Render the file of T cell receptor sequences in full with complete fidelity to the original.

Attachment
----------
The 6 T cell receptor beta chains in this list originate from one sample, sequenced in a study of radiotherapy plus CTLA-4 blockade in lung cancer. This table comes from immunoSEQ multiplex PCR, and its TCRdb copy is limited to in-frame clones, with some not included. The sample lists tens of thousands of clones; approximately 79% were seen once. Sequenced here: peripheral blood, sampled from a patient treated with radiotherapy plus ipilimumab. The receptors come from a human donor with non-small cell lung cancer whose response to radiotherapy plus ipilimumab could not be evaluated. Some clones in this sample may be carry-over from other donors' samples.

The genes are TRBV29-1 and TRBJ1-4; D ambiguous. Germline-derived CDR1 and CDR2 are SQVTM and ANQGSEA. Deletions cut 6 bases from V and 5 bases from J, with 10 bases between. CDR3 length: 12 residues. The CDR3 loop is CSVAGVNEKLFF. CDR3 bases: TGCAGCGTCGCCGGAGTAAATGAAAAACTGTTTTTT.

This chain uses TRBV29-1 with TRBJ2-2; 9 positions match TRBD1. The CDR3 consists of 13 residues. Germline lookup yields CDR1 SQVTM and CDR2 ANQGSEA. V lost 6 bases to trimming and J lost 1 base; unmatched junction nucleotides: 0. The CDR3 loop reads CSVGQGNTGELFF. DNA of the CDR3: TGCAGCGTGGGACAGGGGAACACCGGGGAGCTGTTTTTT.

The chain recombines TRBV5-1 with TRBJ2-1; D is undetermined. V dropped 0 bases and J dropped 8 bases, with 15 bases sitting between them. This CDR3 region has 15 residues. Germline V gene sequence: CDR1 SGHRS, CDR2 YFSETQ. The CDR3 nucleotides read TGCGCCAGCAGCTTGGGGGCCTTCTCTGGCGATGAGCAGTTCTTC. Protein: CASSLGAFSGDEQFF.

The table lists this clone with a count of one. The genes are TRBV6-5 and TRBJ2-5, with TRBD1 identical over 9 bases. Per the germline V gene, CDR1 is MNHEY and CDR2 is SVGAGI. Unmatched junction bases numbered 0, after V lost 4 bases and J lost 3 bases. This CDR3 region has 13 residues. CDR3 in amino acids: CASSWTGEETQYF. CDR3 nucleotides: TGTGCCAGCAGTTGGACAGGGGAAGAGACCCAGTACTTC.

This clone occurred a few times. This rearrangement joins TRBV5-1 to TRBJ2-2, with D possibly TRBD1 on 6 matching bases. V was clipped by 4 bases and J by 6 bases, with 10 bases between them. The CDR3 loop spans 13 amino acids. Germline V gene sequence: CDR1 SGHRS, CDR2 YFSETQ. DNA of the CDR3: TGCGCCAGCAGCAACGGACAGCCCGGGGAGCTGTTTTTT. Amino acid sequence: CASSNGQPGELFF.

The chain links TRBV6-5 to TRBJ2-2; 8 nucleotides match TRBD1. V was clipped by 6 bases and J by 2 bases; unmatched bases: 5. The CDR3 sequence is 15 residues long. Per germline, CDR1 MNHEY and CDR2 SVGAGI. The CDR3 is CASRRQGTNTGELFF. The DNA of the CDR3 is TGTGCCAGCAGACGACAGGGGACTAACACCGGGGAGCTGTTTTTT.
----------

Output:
The 6 T cell receptor beta chains in this list originate from one sample, sequenced in a study of radiotherapy plus CTLA-4 blockade in lung cancer. This table comes from immunoSEQ multiplex PCR, and its TCRdb copy is limited to in-frame clones, with some not included. The sample lists tens of thousands of clones; approximately 79% were seen once. Sequenced here: peripheral blood, sampled from a patient treated with radiotherapy plus ipilimumab. The receptors come from a human donor with non-small cell lung cancer whose response to radiotherapy plus ipilimumab could not be evaluated. Some clones in this sample may be carry-over from other donors' samples.

The genes are TRBV29-1 and TRBJ1-4; D ambiguous. Germline-derived CDR1 and CDR2 are SQVTM and ANQGSEA. Deletions cut 6 bases from V and 5 bases from J, with 10 bases between. CDR3 length: 12 residues. The CDR3 loop is CSVAGVNEKLFF. CDR3 bases: TGCAGCGTCGCCGGAGTAAATGAAAAACTGTTTTTT.

This chain uses TRBV29-1 with TRBJ2-2; 9 positions match TRBD1. The CDR3 consists of 13 residues. Germline lookup yields CDR1 SQVTM and CDR2 ANQGSEA. V lost 6 bases to trimming and J lost 1 base; unmatched junction nucleotides: 0. The CDR3 loop reads CSVGQGNTGELFF. DNA of the CDR3: TGCAGCGTGGGACAGGGGAACACCGGGGAGCTGTTTTTT.

The chain recombines TRBV5-1 with TRBJ2-1; D is undetermined. V dropped 0 bases and J dropped 8 bases, with 15 bases sitting between them. This CDR3 region has 15 residues. Germline V gene sequence: CDR1 SGHRS, CDR2 YFSETQ. The CDR3 nucleotides read TGCGCCAGCAGCTTGGGGGCCTTCTCTGGCGATGAGCAGTTCTTC. Protein: CASSLGAFSGDEQFF.

The table lists this clone with a count of one. The genes are TRBV6-5 and TRBJ2-5, with TRBD1 identical over 9 bases. Per the germline V gene, CDR1 is MNHEY and CDR2 is SVGAGI. Unmatched junction bases numbered 0, after V lost 4 bases and J lost 3 bases. This CDR3 region has 13 residues. CDR3 in amino acids: CASSWTGEETQYF. CDR3 nucleotides: TGTGCCAGCAGTTGGACAGGGGAAGAGACCCAGTACTTC.

This clone occurred a few times. This rearrangement joins TRBV5-1 to TRBJ2-2, with D possibly TRBD1 on 6 matching bases. V was clipped by 4 bases and J by 6 bases, with 10 bases between them. The CDR3 loop spans 13 amino acids. Germline V gene sequence: CDR1 SGHRS, CDR2 YFSETQ. DNA of the CDR3: TGCGCCAGCAGCAACGGACAGCCCGGGGAGCTGTTTTTT. Amino acid sequence: CASSNGQPGELFF.

The chain links TRBV6-5 to TRBJ2-2; 8 nucleotides match TRBD1. V was clipped by 6 bases and J by 2 bases; unmatched bases: 5. The CDR3 sequence is 15 residues long. Per germline, CDR1 MNHEY and CDR2 SVGAGI. The CDR3 is CASRRQGTNTGELFF. The DNA of the CDR3 is TGTGCCAGCAGACGACAGGGGACTAACACCGGGGAGCTGTTTTTT.